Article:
The Upstairs Gallery started in September of 2010 as a small performance space in Chicago’s Andersonville neighborhood. It is now one of the city’s best known comedy theaters. After four years of putting up some of the most exciting and experimental theater in Chicago, it is closing at the end of this month. The Gallery is operated by Alex Honnet, Caitlin Stephan and Walt Delaney. I spoke with Alex and Caitlin about the Gallery’s shift from “performance space” to “comedy theater”, as well as the upcoming second installment of their independent comedy festival, A Jangleheart Circus.
Could you talk about the place that Upstairs Gallery is now versus when you first started?
Alex Honnet: Yeah. We have a weird sense of legitimacy. A lot of people who see Gallery shows and get it and really like it here. Like, get that there’s actually some really good improv here. And some people think its just all these dudes fucking around. So, I think both are true. We are both those things at the same time.
Caitlin Stephan: It’s come full circle. In the beginning I was just going to support a friend, I had no idea what I was getting myself into and was just coming to see a bunch of students come to fuck around. And it grew to this giant thing that I am happily involved in. I only started taking classes [last] October. I have done a set here and there, but only in the last year and a half. I was always just behind the scenes. My entire improv experience happened backwards. I was just being a supportive friend and Alex was like “Oh, this is what I’m doing right now. A bunch of us are putting up shows at this space.” And then I started falling into the scene, but only as a spectator.
AH: It was a very natural process. It’s really weird to hear you talk about the Gallery as a fixed thing. Especially with it ending. There is like this weird feeling of, not giving up, but acknowledging that it was an experiment, an experience, and representative of a set time when people were this and when these groups played here. It’s weird to see that perception, I don’t think he had a sense of what people thought about it until recently. Our experience of it as a place where we work and we are putting up this stuff, that could always potentially end if we didn’t want to do it any more. Versus the perception of the community that this is like the Playground or iO or the Annoyance. Like, “Where do you go to see improv in the city? Oh, you go to Annoyance or iO or Upstairs Gallery.” It’s so strange to look at it that way.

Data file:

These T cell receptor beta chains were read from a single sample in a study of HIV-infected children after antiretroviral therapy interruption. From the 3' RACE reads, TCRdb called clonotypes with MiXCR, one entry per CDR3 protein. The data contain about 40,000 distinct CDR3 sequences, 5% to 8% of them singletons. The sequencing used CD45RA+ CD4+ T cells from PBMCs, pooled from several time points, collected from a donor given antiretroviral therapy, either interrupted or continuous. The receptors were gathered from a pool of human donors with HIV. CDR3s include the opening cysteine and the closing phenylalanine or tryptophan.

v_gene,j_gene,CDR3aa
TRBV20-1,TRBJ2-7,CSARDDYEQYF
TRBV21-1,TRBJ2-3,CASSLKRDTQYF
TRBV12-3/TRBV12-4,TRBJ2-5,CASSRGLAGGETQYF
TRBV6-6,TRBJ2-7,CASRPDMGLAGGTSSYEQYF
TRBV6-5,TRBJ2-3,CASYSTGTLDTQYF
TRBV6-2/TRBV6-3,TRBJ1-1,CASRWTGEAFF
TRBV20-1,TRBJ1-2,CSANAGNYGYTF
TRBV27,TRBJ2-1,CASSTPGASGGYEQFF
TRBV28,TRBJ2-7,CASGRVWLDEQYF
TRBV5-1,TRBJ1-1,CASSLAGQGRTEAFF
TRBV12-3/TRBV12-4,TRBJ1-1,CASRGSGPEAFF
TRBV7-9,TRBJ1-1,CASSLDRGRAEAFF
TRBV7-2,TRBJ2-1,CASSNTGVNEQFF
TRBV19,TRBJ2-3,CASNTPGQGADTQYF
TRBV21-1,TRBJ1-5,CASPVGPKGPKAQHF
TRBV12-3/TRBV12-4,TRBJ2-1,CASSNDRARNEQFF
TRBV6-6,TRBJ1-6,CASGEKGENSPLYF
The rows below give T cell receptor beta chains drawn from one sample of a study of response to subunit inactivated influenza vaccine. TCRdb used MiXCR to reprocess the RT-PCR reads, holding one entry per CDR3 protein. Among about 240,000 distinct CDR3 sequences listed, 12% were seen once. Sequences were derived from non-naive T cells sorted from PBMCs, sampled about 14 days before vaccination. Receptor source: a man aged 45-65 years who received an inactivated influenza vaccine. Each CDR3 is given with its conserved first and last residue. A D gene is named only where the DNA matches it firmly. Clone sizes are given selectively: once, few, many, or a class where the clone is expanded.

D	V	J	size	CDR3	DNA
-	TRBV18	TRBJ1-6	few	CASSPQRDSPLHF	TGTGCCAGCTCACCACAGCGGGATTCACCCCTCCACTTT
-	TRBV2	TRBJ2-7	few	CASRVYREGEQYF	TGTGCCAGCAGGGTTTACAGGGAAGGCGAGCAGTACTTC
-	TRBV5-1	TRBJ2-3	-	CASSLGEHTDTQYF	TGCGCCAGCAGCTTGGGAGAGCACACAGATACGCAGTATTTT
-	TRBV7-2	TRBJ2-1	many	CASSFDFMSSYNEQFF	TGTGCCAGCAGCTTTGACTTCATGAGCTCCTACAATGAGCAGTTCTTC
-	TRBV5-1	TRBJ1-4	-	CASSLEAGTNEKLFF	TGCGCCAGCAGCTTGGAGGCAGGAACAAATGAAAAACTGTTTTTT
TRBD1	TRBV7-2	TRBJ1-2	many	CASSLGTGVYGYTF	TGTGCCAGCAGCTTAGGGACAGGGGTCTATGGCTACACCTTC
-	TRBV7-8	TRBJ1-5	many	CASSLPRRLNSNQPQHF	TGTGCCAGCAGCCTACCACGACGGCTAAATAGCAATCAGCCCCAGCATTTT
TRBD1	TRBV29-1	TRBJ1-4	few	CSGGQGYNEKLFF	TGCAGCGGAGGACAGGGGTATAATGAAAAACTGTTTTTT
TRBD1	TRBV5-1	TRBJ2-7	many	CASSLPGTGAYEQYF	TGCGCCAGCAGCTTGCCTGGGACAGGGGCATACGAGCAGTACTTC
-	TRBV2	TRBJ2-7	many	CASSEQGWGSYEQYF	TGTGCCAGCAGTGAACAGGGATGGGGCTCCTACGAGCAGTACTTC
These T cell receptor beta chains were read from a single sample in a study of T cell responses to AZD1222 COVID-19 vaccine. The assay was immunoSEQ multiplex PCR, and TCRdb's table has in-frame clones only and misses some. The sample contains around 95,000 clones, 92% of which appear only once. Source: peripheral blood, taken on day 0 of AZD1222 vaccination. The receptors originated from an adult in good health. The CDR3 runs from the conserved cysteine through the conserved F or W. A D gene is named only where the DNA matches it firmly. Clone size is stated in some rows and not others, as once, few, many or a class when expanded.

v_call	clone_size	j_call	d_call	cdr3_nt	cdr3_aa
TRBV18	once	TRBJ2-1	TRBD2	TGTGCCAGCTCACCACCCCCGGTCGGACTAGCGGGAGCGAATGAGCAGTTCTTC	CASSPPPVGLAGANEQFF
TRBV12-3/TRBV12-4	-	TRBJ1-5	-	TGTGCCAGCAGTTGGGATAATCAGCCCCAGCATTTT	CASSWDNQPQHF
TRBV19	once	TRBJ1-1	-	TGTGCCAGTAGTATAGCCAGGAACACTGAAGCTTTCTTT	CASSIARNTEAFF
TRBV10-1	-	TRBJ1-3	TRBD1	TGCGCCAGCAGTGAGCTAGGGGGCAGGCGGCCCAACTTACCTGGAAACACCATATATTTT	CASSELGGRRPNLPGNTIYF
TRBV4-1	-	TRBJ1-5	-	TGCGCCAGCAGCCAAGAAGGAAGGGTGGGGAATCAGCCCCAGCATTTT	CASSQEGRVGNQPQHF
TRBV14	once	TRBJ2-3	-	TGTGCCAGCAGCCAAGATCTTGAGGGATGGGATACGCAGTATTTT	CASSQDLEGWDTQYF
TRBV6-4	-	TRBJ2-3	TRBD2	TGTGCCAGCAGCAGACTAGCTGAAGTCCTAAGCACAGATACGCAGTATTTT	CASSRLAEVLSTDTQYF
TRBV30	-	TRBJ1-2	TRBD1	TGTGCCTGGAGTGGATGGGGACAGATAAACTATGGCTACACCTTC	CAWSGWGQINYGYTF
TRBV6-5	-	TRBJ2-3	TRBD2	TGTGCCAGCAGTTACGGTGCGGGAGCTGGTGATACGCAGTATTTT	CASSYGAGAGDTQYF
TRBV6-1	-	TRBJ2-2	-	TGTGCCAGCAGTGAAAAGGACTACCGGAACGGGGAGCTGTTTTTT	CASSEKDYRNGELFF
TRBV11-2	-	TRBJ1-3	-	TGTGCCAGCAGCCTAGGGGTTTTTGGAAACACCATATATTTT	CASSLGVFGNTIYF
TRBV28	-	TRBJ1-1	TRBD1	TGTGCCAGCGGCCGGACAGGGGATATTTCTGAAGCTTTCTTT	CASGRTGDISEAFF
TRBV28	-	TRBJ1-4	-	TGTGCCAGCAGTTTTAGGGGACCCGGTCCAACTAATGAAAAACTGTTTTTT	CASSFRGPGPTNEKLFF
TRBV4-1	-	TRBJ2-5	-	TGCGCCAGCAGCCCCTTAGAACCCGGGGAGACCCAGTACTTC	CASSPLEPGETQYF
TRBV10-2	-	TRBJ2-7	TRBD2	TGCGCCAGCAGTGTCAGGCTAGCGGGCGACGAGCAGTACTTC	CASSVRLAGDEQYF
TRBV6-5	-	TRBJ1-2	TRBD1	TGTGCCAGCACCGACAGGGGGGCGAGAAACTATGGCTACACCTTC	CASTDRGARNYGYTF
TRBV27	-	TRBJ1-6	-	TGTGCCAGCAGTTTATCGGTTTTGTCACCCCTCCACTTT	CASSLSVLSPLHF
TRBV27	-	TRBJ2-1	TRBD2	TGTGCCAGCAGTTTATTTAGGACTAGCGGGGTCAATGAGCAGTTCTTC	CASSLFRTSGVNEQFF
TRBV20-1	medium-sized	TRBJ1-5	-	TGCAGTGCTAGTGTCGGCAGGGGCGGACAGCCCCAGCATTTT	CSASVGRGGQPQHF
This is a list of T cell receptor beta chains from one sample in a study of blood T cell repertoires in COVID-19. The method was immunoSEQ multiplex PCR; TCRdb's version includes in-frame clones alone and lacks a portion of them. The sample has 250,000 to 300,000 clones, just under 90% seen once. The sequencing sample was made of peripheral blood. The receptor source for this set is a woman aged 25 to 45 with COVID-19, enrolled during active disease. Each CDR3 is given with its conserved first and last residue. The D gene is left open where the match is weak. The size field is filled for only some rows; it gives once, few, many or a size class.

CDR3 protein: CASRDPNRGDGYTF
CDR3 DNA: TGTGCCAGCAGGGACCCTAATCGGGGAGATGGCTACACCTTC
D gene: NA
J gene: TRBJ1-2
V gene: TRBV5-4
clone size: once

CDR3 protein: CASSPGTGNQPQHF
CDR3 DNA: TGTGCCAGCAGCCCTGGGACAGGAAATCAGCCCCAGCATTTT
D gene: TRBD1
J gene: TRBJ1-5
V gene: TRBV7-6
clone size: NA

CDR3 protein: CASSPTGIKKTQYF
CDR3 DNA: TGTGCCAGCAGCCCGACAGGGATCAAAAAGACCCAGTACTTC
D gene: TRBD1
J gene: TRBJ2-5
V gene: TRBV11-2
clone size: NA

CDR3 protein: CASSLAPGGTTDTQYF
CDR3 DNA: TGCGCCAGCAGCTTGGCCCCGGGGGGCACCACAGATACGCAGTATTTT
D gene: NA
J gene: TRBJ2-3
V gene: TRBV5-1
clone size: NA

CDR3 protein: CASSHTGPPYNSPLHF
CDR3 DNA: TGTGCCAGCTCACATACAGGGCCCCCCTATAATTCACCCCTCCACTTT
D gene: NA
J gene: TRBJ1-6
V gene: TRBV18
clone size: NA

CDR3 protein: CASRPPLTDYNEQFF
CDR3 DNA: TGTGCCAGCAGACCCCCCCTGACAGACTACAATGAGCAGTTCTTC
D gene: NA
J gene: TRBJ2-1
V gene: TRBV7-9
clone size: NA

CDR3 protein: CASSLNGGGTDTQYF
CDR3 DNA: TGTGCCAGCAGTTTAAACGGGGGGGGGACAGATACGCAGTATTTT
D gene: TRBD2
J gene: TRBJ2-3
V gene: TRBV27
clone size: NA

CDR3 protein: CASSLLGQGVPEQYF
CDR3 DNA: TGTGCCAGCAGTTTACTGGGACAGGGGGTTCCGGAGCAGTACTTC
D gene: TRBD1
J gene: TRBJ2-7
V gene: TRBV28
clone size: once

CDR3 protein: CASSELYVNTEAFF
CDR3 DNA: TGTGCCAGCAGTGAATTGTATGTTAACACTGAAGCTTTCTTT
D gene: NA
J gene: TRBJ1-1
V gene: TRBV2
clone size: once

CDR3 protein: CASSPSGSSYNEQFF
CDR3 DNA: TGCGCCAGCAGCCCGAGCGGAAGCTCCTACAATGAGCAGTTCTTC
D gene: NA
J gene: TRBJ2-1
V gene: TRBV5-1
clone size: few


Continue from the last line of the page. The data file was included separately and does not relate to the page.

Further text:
SC: In my mind it was always like “this is what we’re doing now, but what are the next steps?” In almost every meeting one of the bullet points was: what are the next steps?
AH: What’s the next thing, how’re we gonna grow, how is it gonna change?
How did Jangleheart come about?
AH: Jangleheart was something that had been in the back of our heads, that we might try something like that, and I think the productions we were putting up here kept on getting more and more insane, kind of culminating in something called Ribfest, which is an idea that Caitlin had of an improv festival that’s going in multiple rooms of the Gallery at the same time. From that we got a lot of confidence and we were like “why don’t we just try this thing?”
CS: I was talking to someone today about Ribfest. That was the baby of Jangleheart. Just like everything we’ve always done, it was a “are we capable of doing this?” thing. And then we were.
AH: Like this is a crazy idea, let’s see if it works. I think everything’s worked reasonably well. There’s never been anything that failed miserably, like as long as everyone’s having a good time I think that’s a success. So we have a pretty low barrier. Jangleheart was the first thing that if this goes poorly then we’ll be in some serious financial trouble. But we weren’t. It turned out okay.
Did you feel at all that you were making an entry to a different level, a professional level?